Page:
As a writer who focuses on the history of the American right, it’s a little strange to hear conservatives described as the less activist group in politics. The entire official narrative of the movement, from the 1950s to the victory of Reagan, is usually presented as the triumph of a small group of dedicated visionaries who pitted themselves tirelessly against the suffocating liberal consensus of the country until they were able to gain mainstream support and triumph. In the traditional story, the ground was prepared by the vanguard of National Review and then exploited by the New Right activists in the 1970s, who were less intellectuals than committed ideological fighters forming a coalition among a number of disparate conservative issues. There are, of course, many problems with this history. It has trouble fully explaining the interplay of the elite and the mass, and separating out who belongs in each category, but it does tell the truth in an important respect: modern conservatism is the project of a highly-motivated minority who built an apparatus of civil society organizations to sway public opinion and staff state offices when the opportunity to fill them arose. This is this not just limited to the past: the conservative apparatus has recently seized control of the supreme court, validating a long-term strategy to affect policy without having a democratic majority on the side of the issue, in this case, abortion. The image of the passive conservative and the active liberal is belied by the long and storied history of vigorous conservative organization and activism, which is still very much with us.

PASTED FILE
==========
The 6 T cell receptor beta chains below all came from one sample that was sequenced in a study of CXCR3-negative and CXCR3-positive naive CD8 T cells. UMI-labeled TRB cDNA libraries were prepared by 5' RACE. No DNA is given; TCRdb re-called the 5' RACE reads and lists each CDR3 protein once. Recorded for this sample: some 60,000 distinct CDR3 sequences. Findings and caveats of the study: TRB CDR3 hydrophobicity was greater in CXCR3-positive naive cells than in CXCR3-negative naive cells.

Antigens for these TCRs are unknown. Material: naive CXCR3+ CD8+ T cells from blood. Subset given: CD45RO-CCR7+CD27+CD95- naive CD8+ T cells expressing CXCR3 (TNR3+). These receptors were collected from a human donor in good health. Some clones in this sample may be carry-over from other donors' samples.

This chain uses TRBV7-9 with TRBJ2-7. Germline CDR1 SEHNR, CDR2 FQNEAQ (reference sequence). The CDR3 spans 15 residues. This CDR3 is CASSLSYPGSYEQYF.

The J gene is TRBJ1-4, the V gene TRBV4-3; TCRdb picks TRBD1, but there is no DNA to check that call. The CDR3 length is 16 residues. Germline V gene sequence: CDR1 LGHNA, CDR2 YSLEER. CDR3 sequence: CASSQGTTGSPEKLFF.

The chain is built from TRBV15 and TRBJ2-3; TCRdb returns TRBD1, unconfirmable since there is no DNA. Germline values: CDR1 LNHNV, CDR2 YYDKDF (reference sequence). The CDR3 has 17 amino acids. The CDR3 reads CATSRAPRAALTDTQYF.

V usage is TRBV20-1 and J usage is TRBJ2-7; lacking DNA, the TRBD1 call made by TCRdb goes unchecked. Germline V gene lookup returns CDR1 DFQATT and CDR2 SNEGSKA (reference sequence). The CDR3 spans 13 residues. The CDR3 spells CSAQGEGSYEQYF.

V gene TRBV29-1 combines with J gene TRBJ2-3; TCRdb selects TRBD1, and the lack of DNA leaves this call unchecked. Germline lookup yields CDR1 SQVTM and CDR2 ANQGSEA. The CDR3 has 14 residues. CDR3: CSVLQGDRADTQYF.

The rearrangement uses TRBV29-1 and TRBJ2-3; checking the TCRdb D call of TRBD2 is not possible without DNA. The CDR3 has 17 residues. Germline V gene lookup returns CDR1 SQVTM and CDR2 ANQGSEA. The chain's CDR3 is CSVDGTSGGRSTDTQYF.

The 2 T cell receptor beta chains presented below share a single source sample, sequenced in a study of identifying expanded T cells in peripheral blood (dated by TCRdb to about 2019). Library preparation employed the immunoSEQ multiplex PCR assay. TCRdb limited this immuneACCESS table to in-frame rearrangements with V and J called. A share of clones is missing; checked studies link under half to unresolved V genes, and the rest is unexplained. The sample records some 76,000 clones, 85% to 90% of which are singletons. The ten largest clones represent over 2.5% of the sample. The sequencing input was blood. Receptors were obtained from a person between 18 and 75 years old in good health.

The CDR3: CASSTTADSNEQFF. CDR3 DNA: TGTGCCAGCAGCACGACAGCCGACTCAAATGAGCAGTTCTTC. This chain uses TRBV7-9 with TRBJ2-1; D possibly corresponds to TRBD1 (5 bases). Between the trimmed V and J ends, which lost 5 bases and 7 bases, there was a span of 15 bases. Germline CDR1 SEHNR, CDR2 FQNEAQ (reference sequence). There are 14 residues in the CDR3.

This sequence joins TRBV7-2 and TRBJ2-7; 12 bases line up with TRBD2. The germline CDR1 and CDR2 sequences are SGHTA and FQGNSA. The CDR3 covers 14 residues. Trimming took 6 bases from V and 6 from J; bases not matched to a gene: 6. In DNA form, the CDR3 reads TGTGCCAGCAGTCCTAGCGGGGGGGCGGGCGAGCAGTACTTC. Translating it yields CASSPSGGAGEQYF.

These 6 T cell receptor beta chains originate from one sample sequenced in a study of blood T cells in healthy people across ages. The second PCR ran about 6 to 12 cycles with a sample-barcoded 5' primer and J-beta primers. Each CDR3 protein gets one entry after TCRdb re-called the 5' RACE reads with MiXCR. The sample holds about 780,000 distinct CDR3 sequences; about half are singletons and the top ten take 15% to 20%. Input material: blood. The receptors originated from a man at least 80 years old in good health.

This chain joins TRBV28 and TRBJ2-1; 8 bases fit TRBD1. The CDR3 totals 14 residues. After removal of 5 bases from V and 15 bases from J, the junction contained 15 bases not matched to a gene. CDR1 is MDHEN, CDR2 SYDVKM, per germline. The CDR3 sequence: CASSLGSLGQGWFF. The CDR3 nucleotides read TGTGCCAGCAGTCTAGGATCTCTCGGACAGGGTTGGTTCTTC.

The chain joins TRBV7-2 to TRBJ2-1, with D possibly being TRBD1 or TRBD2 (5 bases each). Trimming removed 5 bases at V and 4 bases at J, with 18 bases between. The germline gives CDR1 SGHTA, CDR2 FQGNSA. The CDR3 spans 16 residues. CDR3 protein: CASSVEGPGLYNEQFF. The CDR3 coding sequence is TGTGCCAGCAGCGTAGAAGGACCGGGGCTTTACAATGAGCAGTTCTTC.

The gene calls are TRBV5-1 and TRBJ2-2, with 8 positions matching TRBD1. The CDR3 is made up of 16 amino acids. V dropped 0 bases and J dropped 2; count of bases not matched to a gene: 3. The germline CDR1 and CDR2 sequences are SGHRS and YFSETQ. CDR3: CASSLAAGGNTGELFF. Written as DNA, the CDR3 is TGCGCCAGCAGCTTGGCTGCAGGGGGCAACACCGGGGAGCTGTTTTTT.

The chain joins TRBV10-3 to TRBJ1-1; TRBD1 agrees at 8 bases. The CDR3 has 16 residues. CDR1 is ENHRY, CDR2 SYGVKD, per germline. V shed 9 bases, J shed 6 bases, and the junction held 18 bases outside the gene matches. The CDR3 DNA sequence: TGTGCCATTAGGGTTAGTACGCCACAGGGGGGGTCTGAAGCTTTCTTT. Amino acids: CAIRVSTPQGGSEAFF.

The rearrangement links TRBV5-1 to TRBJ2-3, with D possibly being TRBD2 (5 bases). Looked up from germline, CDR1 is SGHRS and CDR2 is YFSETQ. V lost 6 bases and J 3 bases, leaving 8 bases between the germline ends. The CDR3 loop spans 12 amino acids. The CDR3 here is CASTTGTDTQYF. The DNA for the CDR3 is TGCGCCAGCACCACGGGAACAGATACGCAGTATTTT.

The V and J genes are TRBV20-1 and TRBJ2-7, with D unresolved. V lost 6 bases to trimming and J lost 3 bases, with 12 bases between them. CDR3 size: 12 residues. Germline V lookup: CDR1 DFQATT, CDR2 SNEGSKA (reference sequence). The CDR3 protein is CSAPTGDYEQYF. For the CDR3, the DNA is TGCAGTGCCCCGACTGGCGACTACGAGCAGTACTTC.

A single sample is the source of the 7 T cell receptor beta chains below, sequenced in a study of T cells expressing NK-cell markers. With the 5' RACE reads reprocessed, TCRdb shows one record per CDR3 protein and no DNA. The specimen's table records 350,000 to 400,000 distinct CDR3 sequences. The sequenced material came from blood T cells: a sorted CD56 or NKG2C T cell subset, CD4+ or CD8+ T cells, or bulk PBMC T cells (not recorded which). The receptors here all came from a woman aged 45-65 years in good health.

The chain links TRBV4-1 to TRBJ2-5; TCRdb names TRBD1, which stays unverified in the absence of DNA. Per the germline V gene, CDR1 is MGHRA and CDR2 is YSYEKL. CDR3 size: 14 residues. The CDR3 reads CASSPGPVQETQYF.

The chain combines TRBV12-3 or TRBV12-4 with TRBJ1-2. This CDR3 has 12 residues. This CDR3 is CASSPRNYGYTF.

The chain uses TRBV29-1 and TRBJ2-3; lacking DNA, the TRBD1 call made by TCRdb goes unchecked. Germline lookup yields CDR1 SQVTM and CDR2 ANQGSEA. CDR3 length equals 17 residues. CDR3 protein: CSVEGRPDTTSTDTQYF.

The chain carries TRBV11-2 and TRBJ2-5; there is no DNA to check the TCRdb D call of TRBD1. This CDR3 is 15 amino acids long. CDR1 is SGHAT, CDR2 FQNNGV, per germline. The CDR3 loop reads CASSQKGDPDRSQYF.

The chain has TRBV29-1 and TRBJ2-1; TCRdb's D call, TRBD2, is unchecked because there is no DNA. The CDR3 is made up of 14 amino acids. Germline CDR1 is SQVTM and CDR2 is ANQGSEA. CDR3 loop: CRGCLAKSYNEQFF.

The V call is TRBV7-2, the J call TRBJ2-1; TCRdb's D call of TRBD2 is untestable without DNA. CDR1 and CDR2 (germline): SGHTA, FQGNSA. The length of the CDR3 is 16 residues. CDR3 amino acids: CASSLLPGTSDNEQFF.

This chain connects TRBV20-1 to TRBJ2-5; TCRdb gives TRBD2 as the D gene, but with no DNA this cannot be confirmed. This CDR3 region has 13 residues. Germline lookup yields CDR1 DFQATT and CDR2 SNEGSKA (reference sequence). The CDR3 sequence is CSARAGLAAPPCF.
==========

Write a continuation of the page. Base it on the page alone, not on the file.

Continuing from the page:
It may be true that conservative activists may be having more of a trouble getting a foothold in mainstream civil society and find the gains of the 80s and 90s reversed in certain ways. I think there is a sense of immobilism and demoralization among conservative ranks, which Hanania’s piece is an example of. But the explanation for this does not come from the intrinsic temperament of liberals as the more activist sect, but in the counter-mobilization of liberals to a perceived right-wing breakthrough. From the liberal and left perspective, the politics of the right have become increasingly worrisome since Obama, and greater efforts of organization and activism are required to stave off a catastrophic reversal of the gains in building a multi-racial democracy that have been accomplished since the 1960s. Whatever your opinion on the matter, Trump, and to a lesser extent certain the Tea Party before him, was earnestly perceived to represent not only a threat to liberal policy priorities but to a democratic form of government itself. Masses of people quite literally poured into the streets and into activist organizations to resist this onslaught. Liberals are often accused of fomenting backlash through their excesses, but in this case the opposite was true: the rise of Trump occasioned a massive liberal backlash and interest in activism and politics.